And now we’re into the 7th circle of Hell, Phlegethon. Here’s a preview …
After the crowded, dangerous cityscape of Dis, it’s nice to settle back into the bleak, dangerous wilderness that dominates most of Hell.
Phlegethon is the seventh circle of Hell, wherein the violent are imprisoned for eternity. It is divided into four different landscapes – bleak highlands, the boiling river of Phlegethon, a tangled woodland of despair and a salty desert caressed by rains of fiery flakes.
The only way to enter Phlegethon is by hitching a ride on Geryon, the reigning prince of Phlegethon. The circle is ringed by 10 mile high walls of granite and quartz, at the tops of which is the vast, sprawling city of Dis.
Myriad caves open in these walls, sending the dank waters of the Styx in waterfalls to fall in the highlands, blanketing them with a red mist. The grandest cave, replete with sparkling quartzes serves as the palace of Geryon.
The reddish liquid of the Styx forms streams and rivulets that flow into the boiling Phlegethon, where shades who dedicated themselves to violence in life are anchored to a depth commensurate to the level of their sins. The craggy, damp hills are home to many oozes and fungi, not to mention the minotaurs of Baphomet, medusas of Stheno and Euryale and savage centaurs of Chiron.
The highlands end at the banks of the Phlegethon, where the centaurs patrol in armies, keeping the shades interred in their boiling punishment. Vandals (shades that escaped the Phlegethon) roam the highlands, keeping its cities and fortresses in a constant state of ruin. The highlands ever ring with the clash of sword and shield, so bring plenty of hit points if you’re planning to spend much time there.
Beyond the boiling river is a gnarled woodland of twisted, black trees with human faces. These are the shades of people who committed violence to themselves in life, their bodies twisted into the shapes of trees that moan and grasp at hair and clothing. Harpies and hell hounds pursue the Profligates through these woods.
The innermost landscape of Phlegethon is a desert of life draining salt. The salt wastes are wandered by the blasphemers and userers, who carry their heavy purses chained round their necks. The salt wastes end at miles-high cliffs that overlook the mountains and jungle valleys of Malebolge, the eighth and penultimate circle of Hell.
Dangers of Phlegethon
As with all of Hell, Phlegethon is not entirely welcoming to life. It has several specific dangers to watch for.
Dehydration: The salt wastes of Phlegethon aren’t just bone dry, they suck the moisture out of living bodies. Living creatures must double their normal water intake here or suffer 1d4 points of constitution damage per day. After two days, living creatures feel their tongues swell and lips crack, and they are unable to speak properly (i.e. no more spells boys and girls!). After three days, one’s skin is so dry that it begins to flake off. Movement is reduced to half and salt insinuates itself into open cracks in the skin, imposing a -2 penalty to all attacks and saves due to pain.
Depression: The woodlands are not just dismal, they suck at one’s will to live. Each day in the woods, one must pass a saving throw or be struck by despair (as the crushing despair or emotion spell). Those who succumb to despair become beacons for the monsters of the woods, and subsequently wandering monsters are encountered on a roll of 1-3 on 1d6.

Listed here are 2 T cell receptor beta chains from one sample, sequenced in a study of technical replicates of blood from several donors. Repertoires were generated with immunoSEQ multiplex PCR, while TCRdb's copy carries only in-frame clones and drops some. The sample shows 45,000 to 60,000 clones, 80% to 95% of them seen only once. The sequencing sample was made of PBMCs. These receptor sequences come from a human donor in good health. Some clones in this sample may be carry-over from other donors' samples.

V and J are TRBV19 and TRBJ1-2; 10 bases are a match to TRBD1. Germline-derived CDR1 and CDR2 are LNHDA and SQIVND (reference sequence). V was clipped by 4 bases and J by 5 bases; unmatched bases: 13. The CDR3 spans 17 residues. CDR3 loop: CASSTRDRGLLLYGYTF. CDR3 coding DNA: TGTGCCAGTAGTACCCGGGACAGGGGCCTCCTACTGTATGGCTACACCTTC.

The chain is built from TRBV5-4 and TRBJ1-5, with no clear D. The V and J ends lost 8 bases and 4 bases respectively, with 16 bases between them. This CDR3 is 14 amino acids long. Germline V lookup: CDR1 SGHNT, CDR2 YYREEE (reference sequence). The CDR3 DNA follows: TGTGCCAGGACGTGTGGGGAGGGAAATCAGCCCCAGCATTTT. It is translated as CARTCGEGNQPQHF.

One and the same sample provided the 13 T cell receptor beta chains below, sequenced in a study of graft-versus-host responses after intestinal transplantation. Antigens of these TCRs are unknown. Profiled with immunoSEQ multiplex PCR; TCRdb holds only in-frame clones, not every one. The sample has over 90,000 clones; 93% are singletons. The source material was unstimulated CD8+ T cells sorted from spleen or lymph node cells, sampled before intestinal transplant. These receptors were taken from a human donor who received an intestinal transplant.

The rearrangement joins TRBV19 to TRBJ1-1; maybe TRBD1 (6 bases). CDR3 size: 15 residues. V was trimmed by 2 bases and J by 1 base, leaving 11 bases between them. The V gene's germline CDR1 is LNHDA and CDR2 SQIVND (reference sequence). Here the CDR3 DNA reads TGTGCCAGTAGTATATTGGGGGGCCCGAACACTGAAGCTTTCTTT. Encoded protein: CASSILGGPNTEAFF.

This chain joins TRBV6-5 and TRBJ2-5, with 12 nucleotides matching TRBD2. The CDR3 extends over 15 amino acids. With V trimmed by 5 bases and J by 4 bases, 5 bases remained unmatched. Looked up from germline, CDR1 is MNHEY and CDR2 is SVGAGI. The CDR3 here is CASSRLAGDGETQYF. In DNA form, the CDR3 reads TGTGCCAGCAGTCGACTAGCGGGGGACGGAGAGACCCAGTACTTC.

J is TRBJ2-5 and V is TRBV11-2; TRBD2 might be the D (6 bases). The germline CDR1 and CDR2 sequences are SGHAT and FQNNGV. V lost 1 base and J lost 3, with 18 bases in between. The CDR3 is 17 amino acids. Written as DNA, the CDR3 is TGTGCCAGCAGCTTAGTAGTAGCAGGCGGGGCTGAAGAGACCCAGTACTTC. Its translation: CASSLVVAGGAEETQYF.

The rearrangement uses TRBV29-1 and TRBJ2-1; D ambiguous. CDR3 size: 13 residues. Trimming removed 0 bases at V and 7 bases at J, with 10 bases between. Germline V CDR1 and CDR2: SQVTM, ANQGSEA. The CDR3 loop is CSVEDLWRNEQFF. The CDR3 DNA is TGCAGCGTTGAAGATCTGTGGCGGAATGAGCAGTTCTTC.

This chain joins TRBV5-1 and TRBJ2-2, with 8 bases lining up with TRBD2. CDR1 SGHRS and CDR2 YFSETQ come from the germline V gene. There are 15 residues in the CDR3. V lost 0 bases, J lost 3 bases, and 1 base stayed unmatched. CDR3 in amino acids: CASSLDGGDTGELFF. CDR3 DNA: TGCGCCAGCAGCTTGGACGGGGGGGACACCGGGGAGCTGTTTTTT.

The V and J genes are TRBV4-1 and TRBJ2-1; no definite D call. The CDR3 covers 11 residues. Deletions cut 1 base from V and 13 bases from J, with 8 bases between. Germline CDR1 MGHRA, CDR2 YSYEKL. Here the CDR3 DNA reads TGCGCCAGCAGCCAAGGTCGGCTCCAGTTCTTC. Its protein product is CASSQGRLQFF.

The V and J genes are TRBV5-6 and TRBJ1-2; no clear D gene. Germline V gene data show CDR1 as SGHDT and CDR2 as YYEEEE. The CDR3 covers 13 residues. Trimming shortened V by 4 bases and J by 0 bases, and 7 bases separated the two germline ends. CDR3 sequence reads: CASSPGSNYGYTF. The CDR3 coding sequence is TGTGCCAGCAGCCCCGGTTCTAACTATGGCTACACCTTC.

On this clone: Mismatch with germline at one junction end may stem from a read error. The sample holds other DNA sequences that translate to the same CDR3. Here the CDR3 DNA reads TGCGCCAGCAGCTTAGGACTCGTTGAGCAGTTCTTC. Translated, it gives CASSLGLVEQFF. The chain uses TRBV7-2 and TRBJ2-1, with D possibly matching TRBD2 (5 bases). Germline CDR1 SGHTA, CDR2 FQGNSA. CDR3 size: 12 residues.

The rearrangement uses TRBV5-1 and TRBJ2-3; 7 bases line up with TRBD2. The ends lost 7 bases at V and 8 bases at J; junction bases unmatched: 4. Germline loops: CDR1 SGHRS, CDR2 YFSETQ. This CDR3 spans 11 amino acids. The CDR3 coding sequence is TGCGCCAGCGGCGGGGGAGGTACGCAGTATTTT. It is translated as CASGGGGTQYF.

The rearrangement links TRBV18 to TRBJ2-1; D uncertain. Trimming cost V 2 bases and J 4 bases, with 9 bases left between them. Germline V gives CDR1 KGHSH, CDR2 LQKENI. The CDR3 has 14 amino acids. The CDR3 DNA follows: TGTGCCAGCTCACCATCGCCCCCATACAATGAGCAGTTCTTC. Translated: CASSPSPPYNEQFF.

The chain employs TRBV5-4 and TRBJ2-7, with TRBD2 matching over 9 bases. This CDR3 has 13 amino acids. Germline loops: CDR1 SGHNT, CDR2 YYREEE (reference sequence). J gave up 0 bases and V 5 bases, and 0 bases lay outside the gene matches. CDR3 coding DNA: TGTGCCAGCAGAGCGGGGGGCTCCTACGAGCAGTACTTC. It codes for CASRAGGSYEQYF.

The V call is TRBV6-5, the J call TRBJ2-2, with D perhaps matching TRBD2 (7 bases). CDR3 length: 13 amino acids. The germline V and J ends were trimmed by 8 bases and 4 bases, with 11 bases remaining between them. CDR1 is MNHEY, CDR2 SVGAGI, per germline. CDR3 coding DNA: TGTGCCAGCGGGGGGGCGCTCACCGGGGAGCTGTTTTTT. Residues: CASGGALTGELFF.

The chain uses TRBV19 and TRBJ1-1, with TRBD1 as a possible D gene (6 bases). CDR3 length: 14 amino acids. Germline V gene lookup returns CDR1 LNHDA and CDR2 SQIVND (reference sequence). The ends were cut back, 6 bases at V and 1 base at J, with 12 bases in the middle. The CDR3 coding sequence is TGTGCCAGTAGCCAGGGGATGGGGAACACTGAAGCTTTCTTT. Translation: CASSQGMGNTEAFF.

Phelegethon: The Phlegethon is a boiling river, with flaming oil above and super-heated water below. Touching the water inflicts damage per round based upon how much of one’s body is exposed: 1d6 for a single limb or head, 3d6 for half of one’s body and 6d6 for one’s entire body.
Races of Phlegethon
Phlegethon, like most of the other circles of Hell, is not only inhabited by pitchfork-carrying devils and their victims. Four races known to people of the surface world dwell in Phlegethon, though these races have been changed in many ways by their habitation in Hell.
Centaurs: The centaurs of Phlegethon’s highlands are large creatures, wild and unruly and with blazing eyes. They are immune to fire.
CENTAUR: HD 8; AC 4 ; Atk 2 kicks (1d8) or longbow (1d8); Move 18; Save 8; CL/XP 9/1100; Special: Immune to fire.
Harpies: The harpies of the dismal woodlands almost have the appearance of angels – porcelain skin, icy blue eyes, white, feathered wings – but marred with a cruel visages and black talons.
HARPY: HD 6; AC 5 ; Atk 2 talons (1d6); Move 6 (Fly 18); Save 11; CL/XP 8/800; Special: Flight, siren-song, magic resistance (30%).
Medusas: Phlegethon’s medusas have skin as hard and green as malachite.
MEDUSA: HD 8; AC 1 ; Atk 2 claws (1d6) and snake bites (1d4 + poison); Move 9; Save 8; CL/XP 10/1400; Special: Gaze turns to stone, poison, half damage from non-magical weapons.
Minotaurs: The minotaurs of Phlegethon have the heads of Brahma bulls, as white as snow, and the bodies of gorillas. They are especially cunning, and are immune to mind control and illusion.
MINOTAUR: HD 8+4; AC 4 ; Atk Head butt (2d6), bite (1d6) and battleaxe (1d10); Move 12; Save 8; CL/XP 9/1100; Special: Never get lost in labyrinths, immune to mind control and illusion.
Lords of Phlegethon
Several archdevils and demon lords make their home in Phlegethon. The great lord of all the circle is Geryon, who dwells above the landscape of Phlegethon and rarely imposes himself on those below.
The master of the highlands is Baphomet, demon lord of minotaurs and wayward crusaders, who fights ceaseless battles against his ambitious rivals – Gorson, Caym and the sisters Stheno and Euryale.
Amduscias claims overlordship of the woodlands, but must contend with Marchosias, the chief of hell hounds, Eurynome, demon prince of ghouls and lacedons, and Ipes, the chief of the hezrou.
The desert is firmly under the control of Moloch, who savages all who would challenge his dominion. His vassals are Gremory and Uvall.